Monday, September 7, 2009

The "Causes of the Crisis" blog

Welcome to "Causes of the Crisis." It is an experiment in scholarly discourse using what is usually the worst venue for careful discussion--the blog.

The Critical Review Foundation, the nonprofit foundation that is the blog's sponsor, hopes to encourage reflection on what caused the financial crisis, and on what the implications are for the financial system, the economy, the study of economics, the polity, and the study of politics. We hope to discourage polemics and ideological posturing, so these will be ruthlessly hunted down if they appear in the Comments section.

The distinguished contributors to this blog published articles in CRITICAL REVIEW vol. 21, nos. 2-3 (Spring-Summer 2009), a special issue on the causes of the crisis. Consistent with an ancient editorial policy of CRITICAL REVIEW, the special issue focused only on the past--what caused the crisis?--not on the future--what should be done about it? This self-imposed constraint is consistent with Max Weber's view of the proper role of social science, which is to understand, not to advise.

That will be the aim here, too. There is all too much policy advocacy in the world today, and it tends to engage emotions and "priors"--pre-existing beliefs about what has caused major social problems. So we shall confine ourselves to addressing the basis of future "priors" about the crisis by asking what did, in fact, cause it. We will leave the policy recommendations to the pundits.

This does not mean that our focus will be narrow or inaccessible, however. Factors that have been identified as possible causes of the crisis range from glitches in financial technology to normal business-cycle movements to major problems in financial capitalism and/or in attempts to regulate it. Big factors as well as small ones will be our concern.

The authors of articles in the special issue of Critical Review, all of whom have been given authorization to post blogs, are:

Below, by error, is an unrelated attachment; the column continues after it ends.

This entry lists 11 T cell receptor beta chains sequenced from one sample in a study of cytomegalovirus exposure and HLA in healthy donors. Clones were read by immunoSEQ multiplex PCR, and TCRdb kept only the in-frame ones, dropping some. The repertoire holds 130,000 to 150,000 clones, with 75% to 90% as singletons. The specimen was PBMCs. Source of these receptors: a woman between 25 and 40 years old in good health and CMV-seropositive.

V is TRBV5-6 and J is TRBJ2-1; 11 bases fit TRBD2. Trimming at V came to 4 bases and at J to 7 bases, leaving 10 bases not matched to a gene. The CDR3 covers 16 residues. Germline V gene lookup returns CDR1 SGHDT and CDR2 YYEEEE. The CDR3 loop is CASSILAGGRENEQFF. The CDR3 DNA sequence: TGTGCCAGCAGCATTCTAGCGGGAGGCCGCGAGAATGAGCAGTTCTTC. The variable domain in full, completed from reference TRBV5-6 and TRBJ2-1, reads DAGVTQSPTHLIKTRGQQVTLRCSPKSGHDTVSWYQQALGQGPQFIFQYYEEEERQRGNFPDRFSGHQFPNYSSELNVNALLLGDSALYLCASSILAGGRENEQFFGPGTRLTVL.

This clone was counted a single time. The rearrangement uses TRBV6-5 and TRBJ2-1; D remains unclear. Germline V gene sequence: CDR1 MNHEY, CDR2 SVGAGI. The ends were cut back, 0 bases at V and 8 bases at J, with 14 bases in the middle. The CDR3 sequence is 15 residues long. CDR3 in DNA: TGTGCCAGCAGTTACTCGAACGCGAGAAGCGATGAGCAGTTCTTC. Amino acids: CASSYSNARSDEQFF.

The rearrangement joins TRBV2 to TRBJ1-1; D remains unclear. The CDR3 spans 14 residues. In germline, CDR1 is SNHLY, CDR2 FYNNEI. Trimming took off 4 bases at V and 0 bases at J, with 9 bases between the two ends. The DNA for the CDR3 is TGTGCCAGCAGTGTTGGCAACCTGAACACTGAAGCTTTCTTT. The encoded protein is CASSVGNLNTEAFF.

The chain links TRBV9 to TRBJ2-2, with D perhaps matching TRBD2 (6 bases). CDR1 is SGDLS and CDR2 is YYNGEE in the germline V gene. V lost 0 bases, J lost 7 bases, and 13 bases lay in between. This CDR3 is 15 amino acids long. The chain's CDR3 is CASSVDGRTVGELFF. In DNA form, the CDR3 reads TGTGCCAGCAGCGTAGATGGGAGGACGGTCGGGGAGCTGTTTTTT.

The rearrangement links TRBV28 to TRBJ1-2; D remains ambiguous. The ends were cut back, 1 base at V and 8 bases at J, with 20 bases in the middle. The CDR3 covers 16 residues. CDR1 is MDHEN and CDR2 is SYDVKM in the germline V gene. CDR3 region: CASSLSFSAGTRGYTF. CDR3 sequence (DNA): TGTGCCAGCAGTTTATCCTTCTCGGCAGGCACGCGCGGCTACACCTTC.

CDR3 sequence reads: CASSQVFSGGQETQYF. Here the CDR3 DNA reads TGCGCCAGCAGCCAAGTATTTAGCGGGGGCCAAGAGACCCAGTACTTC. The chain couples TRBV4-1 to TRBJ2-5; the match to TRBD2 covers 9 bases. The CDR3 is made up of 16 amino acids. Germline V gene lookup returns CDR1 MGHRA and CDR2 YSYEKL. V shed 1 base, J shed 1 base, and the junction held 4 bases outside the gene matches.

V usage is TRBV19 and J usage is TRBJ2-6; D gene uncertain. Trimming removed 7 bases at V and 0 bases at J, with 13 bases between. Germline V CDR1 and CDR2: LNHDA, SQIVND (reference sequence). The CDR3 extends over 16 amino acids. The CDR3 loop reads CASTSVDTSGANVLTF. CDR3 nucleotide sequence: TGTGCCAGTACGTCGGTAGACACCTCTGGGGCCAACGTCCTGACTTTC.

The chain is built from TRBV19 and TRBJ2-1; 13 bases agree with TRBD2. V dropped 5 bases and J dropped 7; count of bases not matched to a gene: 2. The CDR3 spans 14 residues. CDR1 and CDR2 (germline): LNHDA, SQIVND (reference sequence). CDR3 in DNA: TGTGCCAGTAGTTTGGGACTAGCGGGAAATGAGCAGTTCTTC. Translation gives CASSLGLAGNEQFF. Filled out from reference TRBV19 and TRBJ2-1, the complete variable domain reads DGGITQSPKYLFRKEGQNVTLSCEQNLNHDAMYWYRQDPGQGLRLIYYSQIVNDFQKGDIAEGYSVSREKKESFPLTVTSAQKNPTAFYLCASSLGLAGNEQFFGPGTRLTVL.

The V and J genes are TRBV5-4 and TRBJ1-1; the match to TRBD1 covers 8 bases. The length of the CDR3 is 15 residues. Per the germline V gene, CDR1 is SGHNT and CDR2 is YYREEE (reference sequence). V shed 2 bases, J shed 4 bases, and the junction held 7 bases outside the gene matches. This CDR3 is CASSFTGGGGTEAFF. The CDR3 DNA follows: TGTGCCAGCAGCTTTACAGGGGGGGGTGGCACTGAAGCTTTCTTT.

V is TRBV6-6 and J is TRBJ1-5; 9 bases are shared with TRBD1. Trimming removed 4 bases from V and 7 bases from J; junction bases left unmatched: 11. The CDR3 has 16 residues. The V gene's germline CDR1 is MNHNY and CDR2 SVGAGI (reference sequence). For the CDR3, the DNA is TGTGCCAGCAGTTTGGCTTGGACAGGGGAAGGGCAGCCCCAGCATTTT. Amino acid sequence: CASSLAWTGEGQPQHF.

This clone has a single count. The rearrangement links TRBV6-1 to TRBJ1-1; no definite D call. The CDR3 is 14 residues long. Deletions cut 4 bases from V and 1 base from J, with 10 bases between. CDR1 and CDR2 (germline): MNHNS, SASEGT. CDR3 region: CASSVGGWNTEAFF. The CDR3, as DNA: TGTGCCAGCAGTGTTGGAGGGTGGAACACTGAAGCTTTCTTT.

Daron Acemoglu (MIT)
Viral V. Acharya (NYU)
Amar Bhide (Columbia Univ.)
David Colander (Middlebury Coll.)
Michael Goldberg (Univ. of New Hampshire)
Steven Gjerstad (Chapman U.)
Michael Goldberg (U. of New Hampshire)
Armin Haas (Postdam Inst.)
Juliusz Jablecki (Polish Central Bank)
Katerina Juselius (U. of Copenhagen)
Alan Kirman (Univ. d'Aix Marseille III)
Thomas Lux (U. of Kiel)
Mateusz Machaj (U. of Wroclaw)
Matthew Richardson (NYU)
Brigitte Sloth (U. of Southern Denmark)
Vernon L. Smith (Chapman U.)*
Joseph E. Stiglitz (Columbia U.)*
John B. Taylor (Stanford U.)
Peter J. Wallison (American Enterprise Inst.)
Lawrence J. White (NYU)

* = Nobel laureate in economics

--Jeffrey Friedman (U. of Texas, Austin)
Editor, Critical Review


Alan said...

Thank you for promoting this blog, which looks really promising.

One aspect of the crisis that I found insufficiently addressed in the special issue of Critical Review is a fuller explanation of why and how the regulators allowed banks to use off balance sheet entities, which seem to be the complete antithesis of the very idea of financial reporting. I hope you will encourage further discussion of this topic.

Mitchell said...

A genuinely analytical discussion would be helped by defining exactly what it is that we are supposed to be explaining. A large number of things happened over the past 18 months - precisely which of them constitute the crisis that we are seeking to explain? Are we trying to explain every last headline event in the past year of finance and political economy? Of course not. But unless there is some sort of focus regarding what it is that is being explained, there is a strong possibility that people will simply fail to engage with each other's ideas, while they go about focusing on different aspects of the whole.